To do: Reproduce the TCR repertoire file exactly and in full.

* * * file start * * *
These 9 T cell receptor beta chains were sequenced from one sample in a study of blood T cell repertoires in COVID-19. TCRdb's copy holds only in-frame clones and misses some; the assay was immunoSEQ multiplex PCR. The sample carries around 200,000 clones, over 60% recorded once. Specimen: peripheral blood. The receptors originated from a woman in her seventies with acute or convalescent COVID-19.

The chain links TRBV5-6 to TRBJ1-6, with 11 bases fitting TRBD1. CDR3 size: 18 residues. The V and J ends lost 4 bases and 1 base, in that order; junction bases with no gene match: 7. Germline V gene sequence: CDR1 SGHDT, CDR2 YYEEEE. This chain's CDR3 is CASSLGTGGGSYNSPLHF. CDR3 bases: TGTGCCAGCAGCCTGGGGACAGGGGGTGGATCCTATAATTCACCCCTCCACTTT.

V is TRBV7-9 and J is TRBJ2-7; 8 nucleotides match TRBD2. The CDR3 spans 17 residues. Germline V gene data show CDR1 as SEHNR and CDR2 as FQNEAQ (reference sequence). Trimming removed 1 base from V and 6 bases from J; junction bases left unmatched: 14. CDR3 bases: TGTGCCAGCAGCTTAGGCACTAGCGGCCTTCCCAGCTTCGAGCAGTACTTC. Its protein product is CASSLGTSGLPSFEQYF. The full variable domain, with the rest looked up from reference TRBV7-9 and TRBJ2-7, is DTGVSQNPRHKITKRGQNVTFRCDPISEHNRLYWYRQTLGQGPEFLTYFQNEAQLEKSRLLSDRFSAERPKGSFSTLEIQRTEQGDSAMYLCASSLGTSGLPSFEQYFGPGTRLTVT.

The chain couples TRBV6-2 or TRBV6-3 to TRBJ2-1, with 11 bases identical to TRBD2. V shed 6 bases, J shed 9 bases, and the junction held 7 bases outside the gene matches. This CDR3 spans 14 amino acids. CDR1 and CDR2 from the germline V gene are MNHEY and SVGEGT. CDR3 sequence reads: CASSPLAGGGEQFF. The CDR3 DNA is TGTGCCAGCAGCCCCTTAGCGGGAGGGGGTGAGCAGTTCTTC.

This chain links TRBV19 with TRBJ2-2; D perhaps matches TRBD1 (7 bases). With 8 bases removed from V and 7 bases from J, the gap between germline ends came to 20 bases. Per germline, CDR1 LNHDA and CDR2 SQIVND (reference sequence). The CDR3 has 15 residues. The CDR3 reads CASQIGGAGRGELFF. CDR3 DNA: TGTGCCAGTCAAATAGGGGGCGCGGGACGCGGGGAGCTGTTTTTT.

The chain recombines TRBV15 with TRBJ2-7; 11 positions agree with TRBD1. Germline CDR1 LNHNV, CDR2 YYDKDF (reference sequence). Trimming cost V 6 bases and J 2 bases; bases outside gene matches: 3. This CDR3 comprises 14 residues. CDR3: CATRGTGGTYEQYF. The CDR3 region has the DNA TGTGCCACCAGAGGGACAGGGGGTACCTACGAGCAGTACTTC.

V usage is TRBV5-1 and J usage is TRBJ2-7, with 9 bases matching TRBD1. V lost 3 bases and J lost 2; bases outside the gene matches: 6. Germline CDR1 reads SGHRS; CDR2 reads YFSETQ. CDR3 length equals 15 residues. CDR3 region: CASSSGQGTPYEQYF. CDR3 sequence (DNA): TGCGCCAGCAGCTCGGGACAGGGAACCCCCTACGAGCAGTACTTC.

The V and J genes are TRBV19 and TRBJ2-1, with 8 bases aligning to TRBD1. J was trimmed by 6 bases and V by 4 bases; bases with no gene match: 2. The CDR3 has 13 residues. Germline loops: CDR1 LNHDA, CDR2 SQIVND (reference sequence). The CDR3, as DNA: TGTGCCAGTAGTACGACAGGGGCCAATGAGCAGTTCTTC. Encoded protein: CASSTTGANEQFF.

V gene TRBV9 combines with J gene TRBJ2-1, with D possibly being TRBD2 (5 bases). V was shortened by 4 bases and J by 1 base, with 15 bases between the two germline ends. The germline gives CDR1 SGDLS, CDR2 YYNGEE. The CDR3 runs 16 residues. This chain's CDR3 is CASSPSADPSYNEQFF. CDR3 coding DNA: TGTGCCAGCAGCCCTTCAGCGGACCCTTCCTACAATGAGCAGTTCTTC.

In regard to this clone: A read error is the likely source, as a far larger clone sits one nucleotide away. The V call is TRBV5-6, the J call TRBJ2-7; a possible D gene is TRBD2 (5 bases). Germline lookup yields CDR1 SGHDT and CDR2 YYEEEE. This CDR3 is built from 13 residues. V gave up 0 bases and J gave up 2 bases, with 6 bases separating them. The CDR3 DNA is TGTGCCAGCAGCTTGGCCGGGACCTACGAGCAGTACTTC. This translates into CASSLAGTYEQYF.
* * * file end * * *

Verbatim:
These 9 T cell receptor beta chains were sequenced from one sample in a study of blood T cell repertoires in COVID-19. TCRdb's copy holds only in-frame clones and misses some; the assay was immunoSEQ multiplex PCR. The sample carries around 200,000 clones, over 60% recorded once. Specimen: peripheral blood. The receptors originated from a woman in her seventies with acute or convalescent COVID-19.

The chain links TRBV5-6 to TRBJ1-6, with 11 bases fitting TRBD1. CDR3 size: 18 residues. The V and J ends lost 4 bases and 1 base, in that order; junction bases with no gene match: 7. Germline V gene sequence: CDR1 SGHDT, CDR2 YYEEEE. This chain's CDR3 is CASSLGTGGGSYNSPLHF. CDR3 bases: TGTGCCAGCAGCCTGGGGACAGGGGGTGGATCCTATAATTCACCCCTCCACTTT.

V is TRBV7-9 and J is TRBJ2-7; 8 nucleotides match TRBD2. The CDR3 spans 17 residues. Germline V gene data show CDR1 as SEHNR and CDR2 as FQNEAQ (reference sequence). Trimming removed 1 base from V and 6 bases from J; junction bases left unmatched: 14. CDR3 bases: TGTGCCAGCAGCTTAGGCACTAGCGGCCTTCCCAGCTTCGAGCAGTACTTC. Its protein product is CASSLGTSGLPSFEQYF. The full variable domain, with the rest looked up from reference TRBV7-9 and TRBJ2-7, is DTGVSQNPRHKITKRGQNVTFRCDPISEHNRLYWYRQTLGQGPEFLTYFQNEAQLEKSRLLSDRFSAERPKGSFSTLEIQRTEQGDSAMYLCASSLGTSGLPSFEQYFGPGTRLTVT.

The chain couples TRBV6-2 or TRBV6-3 to TRBJ2-1, with 11 bases identical to TRBD2. V shed 6 bases, J shed 9 bases, and the junction held 7 bases outside the gene matches. This CDR3 spans 14 amino acids. CDR1 and CDR2 from the germline V gene are MNHEY and SVGEGT. CDR3 sequence reads: CASSPLAGGGEQFF. The CDR3 DNA is TGTGCCAGCAGCCCCTTAGCGGGAGGGGGTGAGCAGTTCTTC.

This chain links TRBV19 with TRBJ2-2; D perhaps matches TRBD1 (7 bases). With 8 bases removed from V and 7 bases from J, the gap between germline ends came to 20 bases. Per germline, CDR1 LNHDA and CDR2 SQIVND (reference sequence). The CDR3 has 15 residues. The CDR3 reads CASQIGGAGRGELFF. CDR3 DNA: TGTGCCAGTCAAATAGGGGGCGCGGGACGCGGGGAGCTGTTTTTT.

The chain recombines TRBV15 with TRBJ2-7; 11 positions agree with TRBD1. Germline CDR1 LNHNV, CDR2 YYDKDF (reference sequence). Trimming cost V 6 bases and J 2 bases; bases outside gene matches: 3. This CDR3 comprises 14 residues. CDR3: CATRGTGGTYEQYF. The CDR3 region has the DNA TGTGCCACCAGAGGGACAGGGGGTACCTACGAGCAGTACTTC.

V usage is TRBV5-1 and J usage is TRBJ2-7, with 9 bases matching TRBD1. V lost 3 bases and J lost 2; bases outside the gene matches: 6. Germline CDR1 reads SGHRS; CDR2 reads YFSETQ. CDR3 length equals 15 residues. CDR3 region: CASSSGQGTPYEQYF. CDR3 sequence (DNA): TGCGCCAGCAGCTCGGGACAGGGAACCCCCTACGAGCAGTACTTC.

The V and J genes are TRBV19 and TRBJ2-1, with 8 bases aligning to TRBD1. J was trimmed by 6 bases and V by 4 bases; bases with no gene match: 2. The CDR3 has 13 residues. Germline loops: CDR1 LNHDA, CDR2 SQIVND (reference sequence). The CDR3, as DNA: TGTGCCAGTAGTACGACAGGGGCCAATGAGCAGTTCTTC. Encoded protein: CASSTTGANEQFF.

V gene TRBV9 combines with J gene TRBJ2-1, with D possibly being TRBD2 (5 bases). V was shortened by 4 bases and J by 1 base, with 15 bases between the two germline ends. The germline gives CDR1 SGDLS, CDR2 YYNGEE. The CDR3 runs 16 residues. This chain's CDR3 is CASSPSADPSYNEQFF. CDR3 coding DNA: TGTGCCAGCAGCCCTTCAGCGGACCCTTCCTACAATGAGCAGTTCTTC.

In regard to this clone: A read error is the likely source, as a far larger clone sits one nucleotide away. The V call is TRBV5-6, the J call TRBJ2-7; a possible D gene is TRBD2 (5 bases). Germline lookup yields CDR1 SGHDT and CDR2 YYEEEE. This CDR3 is built from 13 residues. V gave up 0 bases and J gave up 2 bases, with 6 bases separating them. The CDR3 DNA is TGTGCCAGCAGCTTGGCCGGGACCTACGAGCAGTACTTC. This translates into CASSLAGTYEQYF.